Engine runs esports events focussed on competitive racing games, meaning low latencies are vital. All of the feeds “come through an orchestration layer” which is managed by Engine. That means much of the work, such as graphic overlays, are managed by machines rather than people.
“The challenges are a little different than having regular races, because you have people sitting in simulators all around the world,” he added. “You have to start thinking about where they are and the latency.”
There are also challenges on the feed side, such as location distance, that “might not happen when you’re a studio or you’re at a track”. But “ultimately, once you’ve conquered the network and the infrastructure that supports that, can stay relatively fixed. And things don’t change until the publisher upgrades the game.”
Taking the multi view
Ross Video’s Cameron Reed is a former esports producer and director, but now heads up esports business development for the firm.
During the SMPTE panel he outlined how remote production can be used to facilitate and esports tournament.
“That is a hybrid approach of software cloud services, as well as a traditional hardware infrastructure, and a lot of Esports companies have been turning to in order to keep high production values.”
Remote production has been “picking up steam” explains Reed, but 2020 has seen an overhaul even away from REMI, with not just separate source acquisition and production, but also the need to split off bits of production from one another.
Covid means moving production into distributed solutions that allow not only for remote source acquisition, but also for remote operation and control of all of the devices that were necessary in order to produce live television.
“Esports was in a unique position, because much of it is already played online,” he added. “So, they knew the competition was going to carry on, effectively undeterred by Covid-19. But that did not mean production was not deterred. They had to figure out how to get on here. So, what they did really quickly in the first days and weeks was they pivoted to the software only solutions that are available.”
This exposed some weaknesses, such as the need for graphics and instant replays that were not easily supported by software-only models. “Then these companies started asking themselves when we own all of this infrastructure back in the studio that we’re not allowed to get into, but what if we can access it remotely?”
Reed explained that the first thing esports production companies needed was a centralised interface that all users can connect in to. This is not just limited to those working on production – participants in the competition would also need access, as they are remote contributors providing a feed from their home.
Esports companies split those connecting to this portal into three main categories: operators, contributors and engineers/ production team.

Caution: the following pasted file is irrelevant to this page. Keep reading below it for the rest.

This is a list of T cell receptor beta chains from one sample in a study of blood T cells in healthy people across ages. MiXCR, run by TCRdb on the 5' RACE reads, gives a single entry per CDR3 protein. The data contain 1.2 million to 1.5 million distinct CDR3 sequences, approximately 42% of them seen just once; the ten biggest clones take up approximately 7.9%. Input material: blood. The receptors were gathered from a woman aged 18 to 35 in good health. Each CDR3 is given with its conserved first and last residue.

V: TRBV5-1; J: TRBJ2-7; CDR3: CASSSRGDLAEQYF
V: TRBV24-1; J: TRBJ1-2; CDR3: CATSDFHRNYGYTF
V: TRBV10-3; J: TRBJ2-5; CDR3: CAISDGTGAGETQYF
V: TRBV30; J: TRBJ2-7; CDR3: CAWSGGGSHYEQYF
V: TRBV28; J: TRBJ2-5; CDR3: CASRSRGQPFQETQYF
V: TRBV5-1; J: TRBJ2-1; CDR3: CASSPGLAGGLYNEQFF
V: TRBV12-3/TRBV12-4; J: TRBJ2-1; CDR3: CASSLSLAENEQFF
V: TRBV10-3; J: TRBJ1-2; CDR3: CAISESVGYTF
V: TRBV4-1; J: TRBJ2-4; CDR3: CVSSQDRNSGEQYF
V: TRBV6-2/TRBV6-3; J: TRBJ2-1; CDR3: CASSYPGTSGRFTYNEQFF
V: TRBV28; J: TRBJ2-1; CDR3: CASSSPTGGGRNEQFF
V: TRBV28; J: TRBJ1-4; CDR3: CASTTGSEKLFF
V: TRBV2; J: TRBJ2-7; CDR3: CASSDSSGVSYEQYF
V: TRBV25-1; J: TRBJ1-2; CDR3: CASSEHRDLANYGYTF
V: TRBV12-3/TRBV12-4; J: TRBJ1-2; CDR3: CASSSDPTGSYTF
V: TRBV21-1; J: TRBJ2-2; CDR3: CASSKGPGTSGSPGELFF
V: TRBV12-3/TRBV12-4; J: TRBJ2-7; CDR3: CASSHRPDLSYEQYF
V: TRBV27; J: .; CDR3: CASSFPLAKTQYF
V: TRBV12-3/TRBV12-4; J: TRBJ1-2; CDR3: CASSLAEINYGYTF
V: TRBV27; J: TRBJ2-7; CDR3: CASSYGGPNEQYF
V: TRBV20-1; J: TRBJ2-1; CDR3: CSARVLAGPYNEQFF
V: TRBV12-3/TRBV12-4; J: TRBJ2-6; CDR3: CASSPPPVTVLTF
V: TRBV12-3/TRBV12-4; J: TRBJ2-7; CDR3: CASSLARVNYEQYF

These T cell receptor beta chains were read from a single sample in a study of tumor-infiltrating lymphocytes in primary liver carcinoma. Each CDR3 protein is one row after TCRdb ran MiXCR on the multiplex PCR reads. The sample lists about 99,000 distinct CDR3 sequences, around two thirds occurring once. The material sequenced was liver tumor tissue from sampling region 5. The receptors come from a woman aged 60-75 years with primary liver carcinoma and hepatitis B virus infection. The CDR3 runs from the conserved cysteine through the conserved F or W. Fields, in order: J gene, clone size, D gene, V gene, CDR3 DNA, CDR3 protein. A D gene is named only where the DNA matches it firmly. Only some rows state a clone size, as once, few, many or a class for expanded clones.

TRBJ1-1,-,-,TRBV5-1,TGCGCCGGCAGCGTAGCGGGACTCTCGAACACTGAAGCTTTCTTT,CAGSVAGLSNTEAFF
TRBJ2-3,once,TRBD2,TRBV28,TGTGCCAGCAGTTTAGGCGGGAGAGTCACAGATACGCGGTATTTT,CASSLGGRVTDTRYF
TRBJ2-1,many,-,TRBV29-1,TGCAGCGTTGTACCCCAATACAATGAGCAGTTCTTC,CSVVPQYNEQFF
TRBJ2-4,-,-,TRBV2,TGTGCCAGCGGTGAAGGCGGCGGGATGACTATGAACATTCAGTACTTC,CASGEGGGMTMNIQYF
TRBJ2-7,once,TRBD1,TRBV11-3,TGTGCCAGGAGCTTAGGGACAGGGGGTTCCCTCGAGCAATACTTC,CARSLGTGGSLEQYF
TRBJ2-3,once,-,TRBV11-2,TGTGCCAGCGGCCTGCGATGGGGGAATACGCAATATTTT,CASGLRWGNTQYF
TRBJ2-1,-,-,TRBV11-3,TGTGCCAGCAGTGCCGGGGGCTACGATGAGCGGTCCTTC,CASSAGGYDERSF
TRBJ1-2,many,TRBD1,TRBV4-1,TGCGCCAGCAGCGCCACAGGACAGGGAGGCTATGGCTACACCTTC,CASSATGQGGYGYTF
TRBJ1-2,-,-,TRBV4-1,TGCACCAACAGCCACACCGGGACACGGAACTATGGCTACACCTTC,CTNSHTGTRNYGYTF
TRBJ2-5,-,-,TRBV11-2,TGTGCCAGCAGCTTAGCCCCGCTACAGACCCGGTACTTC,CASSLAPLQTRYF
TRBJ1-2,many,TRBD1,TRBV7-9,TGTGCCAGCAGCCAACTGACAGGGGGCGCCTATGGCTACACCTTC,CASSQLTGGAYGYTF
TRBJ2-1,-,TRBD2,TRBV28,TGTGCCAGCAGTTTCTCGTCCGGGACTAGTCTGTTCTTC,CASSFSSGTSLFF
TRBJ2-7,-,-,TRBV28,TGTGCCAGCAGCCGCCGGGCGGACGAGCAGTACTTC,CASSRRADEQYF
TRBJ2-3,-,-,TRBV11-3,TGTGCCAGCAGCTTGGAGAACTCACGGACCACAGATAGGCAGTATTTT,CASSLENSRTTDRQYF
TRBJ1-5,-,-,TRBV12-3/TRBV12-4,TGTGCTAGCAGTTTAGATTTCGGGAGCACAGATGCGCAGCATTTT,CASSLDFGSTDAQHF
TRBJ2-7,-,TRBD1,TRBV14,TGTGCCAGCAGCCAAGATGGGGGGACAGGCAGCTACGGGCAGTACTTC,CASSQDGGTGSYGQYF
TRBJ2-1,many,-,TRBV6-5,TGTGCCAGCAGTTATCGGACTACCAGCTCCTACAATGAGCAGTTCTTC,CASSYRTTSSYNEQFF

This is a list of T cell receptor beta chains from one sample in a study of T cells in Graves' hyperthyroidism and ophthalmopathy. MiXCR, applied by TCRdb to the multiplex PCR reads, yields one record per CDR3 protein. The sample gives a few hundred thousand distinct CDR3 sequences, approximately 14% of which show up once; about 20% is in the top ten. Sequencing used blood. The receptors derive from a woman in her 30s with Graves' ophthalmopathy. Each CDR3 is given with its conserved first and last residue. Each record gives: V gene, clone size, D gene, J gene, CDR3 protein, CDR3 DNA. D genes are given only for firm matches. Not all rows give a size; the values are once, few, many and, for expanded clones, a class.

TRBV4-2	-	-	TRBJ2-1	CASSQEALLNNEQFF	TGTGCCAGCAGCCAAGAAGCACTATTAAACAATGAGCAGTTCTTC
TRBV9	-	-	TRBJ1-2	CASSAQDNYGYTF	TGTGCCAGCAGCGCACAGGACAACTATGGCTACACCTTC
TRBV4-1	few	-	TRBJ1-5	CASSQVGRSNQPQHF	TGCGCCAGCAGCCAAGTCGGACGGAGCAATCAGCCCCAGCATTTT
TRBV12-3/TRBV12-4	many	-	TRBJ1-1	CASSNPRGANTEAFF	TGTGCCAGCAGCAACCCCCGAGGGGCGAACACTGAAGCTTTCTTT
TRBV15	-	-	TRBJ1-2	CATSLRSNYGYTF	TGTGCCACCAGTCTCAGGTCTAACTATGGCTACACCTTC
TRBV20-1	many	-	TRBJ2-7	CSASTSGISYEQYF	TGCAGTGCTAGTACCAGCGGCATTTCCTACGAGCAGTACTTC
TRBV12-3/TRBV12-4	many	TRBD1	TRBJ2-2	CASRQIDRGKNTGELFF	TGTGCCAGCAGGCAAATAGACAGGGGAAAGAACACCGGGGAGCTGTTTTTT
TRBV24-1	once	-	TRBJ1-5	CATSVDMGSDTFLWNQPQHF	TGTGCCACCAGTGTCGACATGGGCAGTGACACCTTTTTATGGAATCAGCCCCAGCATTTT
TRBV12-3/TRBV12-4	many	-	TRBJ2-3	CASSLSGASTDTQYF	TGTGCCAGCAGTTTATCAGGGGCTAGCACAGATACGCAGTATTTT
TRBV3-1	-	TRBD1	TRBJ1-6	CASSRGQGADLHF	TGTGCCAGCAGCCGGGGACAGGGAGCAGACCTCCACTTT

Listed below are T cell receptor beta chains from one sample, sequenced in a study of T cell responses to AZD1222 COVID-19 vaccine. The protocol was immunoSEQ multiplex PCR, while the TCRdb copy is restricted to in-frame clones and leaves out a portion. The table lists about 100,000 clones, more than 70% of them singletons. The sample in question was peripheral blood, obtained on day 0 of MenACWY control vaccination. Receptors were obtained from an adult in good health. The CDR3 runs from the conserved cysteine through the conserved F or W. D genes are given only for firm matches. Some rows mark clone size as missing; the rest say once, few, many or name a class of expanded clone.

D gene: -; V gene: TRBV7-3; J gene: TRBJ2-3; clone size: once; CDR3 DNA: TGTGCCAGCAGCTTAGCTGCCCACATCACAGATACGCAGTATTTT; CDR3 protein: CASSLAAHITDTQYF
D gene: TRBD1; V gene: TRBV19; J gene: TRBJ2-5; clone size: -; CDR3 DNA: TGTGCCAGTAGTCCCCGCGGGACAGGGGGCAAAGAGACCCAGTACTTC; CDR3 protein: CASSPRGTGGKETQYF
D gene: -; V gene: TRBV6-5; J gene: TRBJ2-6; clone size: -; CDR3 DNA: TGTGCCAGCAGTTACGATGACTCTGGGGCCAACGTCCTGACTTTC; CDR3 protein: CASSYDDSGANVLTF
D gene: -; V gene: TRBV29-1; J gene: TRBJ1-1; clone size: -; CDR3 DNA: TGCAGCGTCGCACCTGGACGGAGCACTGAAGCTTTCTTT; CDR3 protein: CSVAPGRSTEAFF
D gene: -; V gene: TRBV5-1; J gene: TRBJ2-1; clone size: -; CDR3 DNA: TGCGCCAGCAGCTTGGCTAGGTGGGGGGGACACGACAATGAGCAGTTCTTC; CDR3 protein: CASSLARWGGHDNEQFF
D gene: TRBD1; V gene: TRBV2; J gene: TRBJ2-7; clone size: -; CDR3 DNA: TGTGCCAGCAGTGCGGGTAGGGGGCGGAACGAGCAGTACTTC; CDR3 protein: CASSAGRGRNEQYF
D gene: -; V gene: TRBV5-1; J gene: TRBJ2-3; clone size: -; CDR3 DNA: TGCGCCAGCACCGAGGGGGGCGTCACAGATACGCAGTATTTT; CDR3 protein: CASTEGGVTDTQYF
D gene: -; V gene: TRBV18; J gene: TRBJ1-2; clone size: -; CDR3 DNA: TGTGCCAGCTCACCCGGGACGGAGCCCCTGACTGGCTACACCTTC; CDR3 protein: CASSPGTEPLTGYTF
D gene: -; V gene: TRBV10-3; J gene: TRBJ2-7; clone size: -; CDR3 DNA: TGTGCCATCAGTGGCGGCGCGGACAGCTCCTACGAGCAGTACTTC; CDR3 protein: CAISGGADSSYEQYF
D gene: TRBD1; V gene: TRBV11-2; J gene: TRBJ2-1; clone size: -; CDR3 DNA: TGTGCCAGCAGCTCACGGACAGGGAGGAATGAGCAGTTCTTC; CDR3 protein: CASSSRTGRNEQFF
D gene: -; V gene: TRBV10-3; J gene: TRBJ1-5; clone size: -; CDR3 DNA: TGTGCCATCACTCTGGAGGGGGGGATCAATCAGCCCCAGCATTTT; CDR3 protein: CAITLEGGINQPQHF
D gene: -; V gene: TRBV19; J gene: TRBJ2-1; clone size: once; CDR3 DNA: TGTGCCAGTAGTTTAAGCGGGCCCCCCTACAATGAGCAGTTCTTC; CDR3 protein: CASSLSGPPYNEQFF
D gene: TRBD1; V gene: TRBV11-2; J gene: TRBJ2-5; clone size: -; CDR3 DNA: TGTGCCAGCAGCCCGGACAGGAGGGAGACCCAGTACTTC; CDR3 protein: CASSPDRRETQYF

He explained that operators “need to get multi viewer, they need to have comms, they need to be controlling their devices” while contributors need to be able to see and hear each other in incredibly low latency in order to keep it conversational and natural. They need to be able to see whatever multi viewers they want to see. “And in the case of the players, they need to be able to not see anything in most cases, right?” This is because if a player can see a feed, it may give them an unfair advantage.
Then you’ve got your engineers and the people who actually need to administrate the production and keep an eye on the network behaviour, and all of the distributor’s PC health and any other tech relating to the production.
“Now to do this, all of them are connecting to this web portal, which connects to the cloud. And then the cloud, the web portal connects to a production control room. And the production control room now is scalable, to the extent that that production control room would have ever been scalable, instead of the limited number of scalable end users.”
The final speaker was Robert Erickson of Grass Valley, who discussed the infrastructure needed to support remote epsorts productions.
He explained: “On esports, the event size dictates a lot of the workflow solutions. How do you efficiently design at depth a solution that can be accommodating to a small regional match all the way up to a massive worldwide championship? That is a big change.”
Producing a smaller event, which may only have a small number of players or a particular regional focus, with the same quality of a much larger scale production, is challenging, he acknowledged.
Many broadcasters have traditionally supported big remote production or hybrid productions for major sporting events, using high bandwidth connections over dark fibre.
“We’ve been doing that for a while - wavelengths over fibre,” he added. “More and more popular now is doing Ethernet networks with layer two or layer three or MPLS. Most people are getting 10GBPS connections now for these hundreds becoming standard, but I am even seeing one customer now doing 400 gigabit links is an incredible amount of bandwidth, but also entirely doable now.”
On smaller esports productions, you “cannot just throw bandwidth at it” he adds, meaning these productions require more of a hybrid model with some hardware and some software.
“Now you can have producers and directors and TDs (technical directors?), all working at multiple different locations, doing multiple shows using a common in a cloud based or a data centre-based infrastructure. That is pure software.”
But once this begins to scale, you need multiple feeds for video and audio in order to support the remote production. This requires a robust transport layer, even if the production is being done in the cloud.
“The transport layer is absolutely king in this part of the production. Because you must use the codec a transport layer that meets your requirements,” he added. “If you’re on a home broadband connection that has a lot of jitter and limited bandwidth, you’re probably going to use in some more error correction.”
Due to limited bandwidth, higher compression is often needed. AVC (H.264) is “more or less the gold standard for most feeds today” he explained. But he added “we traditionally see much higher delays, depending on how much bandwidth you have.” H.265 is “significantly more efficient” but also takes more processing, which leads to more delay.
“There’s a tonne of options out there, all of them need to be considered because all of them have their workflow place all of them can have, as you need to have as part of the tool set to make these productions work. But the key takeaway from this is, is you will have to manage video with multiple codecs and a widely varying time delay.”